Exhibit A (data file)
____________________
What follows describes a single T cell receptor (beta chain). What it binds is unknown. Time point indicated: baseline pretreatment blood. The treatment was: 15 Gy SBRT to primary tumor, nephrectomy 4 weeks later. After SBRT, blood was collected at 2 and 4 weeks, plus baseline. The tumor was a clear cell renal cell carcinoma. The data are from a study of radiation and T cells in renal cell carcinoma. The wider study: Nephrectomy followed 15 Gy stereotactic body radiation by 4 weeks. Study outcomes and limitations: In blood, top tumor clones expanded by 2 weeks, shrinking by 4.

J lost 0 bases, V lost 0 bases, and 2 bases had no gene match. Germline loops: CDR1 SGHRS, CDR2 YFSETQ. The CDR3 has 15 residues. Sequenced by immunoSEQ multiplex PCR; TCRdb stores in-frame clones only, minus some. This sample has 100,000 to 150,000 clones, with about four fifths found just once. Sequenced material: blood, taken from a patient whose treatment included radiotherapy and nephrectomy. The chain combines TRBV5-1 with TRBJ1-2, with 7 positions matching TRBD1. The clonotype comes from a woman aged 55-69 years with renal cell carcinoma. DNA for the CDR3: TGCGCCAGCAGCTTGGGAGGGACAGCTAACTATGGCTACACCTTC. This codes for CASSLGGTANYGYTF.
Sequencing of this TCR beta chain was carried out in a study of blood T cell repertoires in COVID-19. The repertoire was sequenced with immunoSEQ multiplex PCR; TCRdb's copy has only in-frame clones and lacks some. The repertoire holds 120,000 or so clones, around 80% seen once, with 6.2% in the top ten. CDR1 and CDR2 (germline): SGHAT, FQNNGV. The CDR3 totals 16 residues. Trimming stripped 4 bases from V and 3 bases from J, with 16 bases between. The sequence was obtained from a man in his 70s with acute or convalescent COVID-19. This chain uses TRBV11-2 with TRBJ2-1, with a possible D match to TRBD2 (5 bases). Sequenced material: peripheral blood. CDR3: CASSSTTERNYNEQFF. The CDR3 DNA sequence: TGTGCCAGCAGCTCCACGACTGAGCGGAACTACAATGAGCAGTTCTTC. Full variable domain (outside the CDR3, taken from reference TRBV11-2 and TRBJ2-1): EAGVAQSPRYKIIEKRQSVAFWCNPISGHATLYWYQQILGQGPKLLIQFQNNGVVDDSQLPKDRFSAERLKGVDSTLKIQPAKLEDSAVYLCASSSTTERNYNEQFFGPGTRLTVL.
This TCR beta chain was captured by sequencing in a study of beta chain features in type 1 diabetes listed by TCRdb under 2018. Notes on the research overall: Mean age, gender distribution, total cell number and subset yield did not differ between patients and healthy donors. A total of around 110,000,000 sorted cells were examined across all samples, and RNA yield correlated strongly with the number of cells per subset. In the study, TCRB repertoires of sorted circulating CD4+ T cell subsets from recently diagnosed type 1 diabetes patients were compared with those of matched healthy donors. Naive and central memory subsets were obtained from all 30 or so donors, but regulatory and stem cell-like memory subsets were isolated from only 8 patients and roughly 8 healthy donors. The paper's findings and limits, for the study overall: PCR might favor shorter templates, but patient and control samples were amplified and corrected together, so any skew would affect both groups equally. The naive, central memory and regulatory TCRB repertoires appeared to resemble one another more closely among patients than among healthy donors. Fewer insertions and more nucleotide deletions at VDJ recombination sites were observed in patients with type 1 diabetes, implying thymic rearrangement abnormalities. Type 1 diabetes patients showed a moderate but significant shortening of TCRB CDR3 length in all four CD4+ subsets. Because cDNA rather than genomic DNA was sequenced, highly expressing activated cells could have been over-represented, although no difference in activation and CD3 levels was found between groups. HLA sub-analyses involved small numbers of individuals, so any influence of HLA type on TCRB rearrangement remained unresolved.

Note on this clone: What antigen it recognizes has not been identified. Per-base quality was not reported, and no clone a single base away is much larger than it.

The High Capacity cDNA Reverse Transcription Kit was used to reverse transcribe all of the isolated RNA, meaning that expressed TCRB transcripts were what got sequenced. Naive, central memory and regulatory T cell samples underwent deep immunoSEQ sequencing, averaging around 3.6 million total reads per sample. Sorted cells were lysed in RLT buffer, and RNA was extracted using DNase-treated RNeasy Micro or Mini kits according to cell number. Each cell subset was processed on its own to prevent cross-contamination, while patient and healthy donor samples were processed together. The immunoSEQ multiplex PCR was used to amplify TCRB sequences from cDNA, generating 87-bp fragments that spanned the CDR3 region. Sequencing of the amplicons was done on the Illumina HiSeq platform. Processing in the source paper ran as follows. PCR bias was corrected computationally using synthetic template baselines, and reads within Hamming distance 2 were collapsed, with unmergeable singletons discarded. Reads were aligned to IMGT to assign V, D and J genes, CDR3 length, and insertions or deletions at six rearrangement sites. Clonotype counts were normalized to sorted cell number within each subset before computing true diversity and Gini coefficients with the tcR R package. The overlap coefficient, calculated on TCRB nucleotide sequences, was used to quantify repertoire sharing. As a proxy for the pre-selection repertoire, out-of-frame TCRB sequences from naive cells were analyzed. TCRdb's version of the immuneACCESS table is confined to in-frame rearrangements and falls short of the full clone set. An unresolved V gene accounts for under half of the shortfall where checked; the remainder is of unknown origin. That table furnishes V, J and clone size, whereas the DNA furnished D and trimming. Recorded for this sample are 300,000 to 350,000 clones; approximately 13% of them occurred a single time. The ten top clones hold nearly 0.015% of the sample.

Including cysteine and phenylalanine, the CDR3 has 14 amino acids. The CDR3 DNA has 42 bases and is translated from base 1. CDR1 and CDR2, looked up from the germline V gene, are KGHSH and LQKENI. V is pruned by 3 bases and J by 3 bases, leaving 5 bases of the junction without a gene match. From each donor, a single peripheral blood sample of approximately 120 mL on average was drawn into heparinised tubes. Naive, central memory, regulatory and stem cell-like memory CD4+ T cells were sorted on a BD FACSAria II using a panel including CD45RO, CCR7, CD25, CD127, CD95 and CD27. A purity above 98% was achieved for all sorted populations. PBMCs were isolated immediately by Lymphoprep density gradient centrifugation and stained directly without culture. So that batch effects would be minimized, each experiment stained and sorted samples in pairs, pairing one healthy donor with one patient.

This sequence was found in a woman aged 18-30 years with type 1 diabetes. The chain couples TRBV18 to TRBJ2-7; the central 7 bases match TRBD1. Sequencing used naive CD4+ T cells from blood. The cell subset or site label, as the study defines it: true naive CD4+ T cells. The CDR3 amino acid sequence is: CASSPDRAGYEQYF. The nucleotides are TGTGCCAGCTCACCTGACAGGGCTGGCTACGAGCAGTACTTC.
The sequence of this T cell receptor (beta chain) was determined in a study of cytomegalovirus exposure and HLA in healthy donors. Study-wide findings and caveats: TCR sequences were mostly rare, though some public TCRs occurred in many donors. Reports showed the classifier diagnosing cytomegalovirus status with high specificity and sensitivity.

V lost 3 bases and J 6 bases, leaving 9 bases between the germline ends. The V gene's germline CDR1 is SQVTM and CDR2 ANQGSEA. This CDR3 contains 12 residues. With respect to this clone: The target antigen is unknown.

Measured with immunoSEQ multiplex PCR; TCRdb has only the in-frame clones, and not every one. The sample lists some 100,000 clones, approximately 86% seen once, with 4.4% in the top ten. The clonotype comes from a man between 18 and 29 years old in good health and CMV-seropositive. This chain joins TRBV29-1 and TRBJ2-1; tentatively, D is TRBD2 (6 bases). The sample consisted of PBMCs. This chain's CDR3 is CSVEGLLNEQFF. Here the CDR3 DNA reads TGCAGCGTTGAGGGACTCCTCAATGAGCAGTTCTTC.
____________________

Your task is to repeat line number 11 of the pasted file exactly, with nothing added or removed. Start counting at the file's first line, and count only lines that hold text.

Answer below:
Measured with immunoSEQ multiplex PCR; TCRdb has only the in-frame clones, and not every one. The sample lists some 100,000 clones, approximately 86% seen once, with 4.4% in the top ten. The clonotype comes from a man between 18 and 29 years old in good health and CMV-seropositive. This chain joins TRBV29-1 and TRBJ2-1; tentatively, D is TRBD2 (6 bases). The sample consisted of PBMCs. This chain's CDR3 is CSVEGLLNEQFF. Here the CDR3 DNA reads TGCAGCGTTGAGGGACTCCTCAATGAGCAGTTCTTC.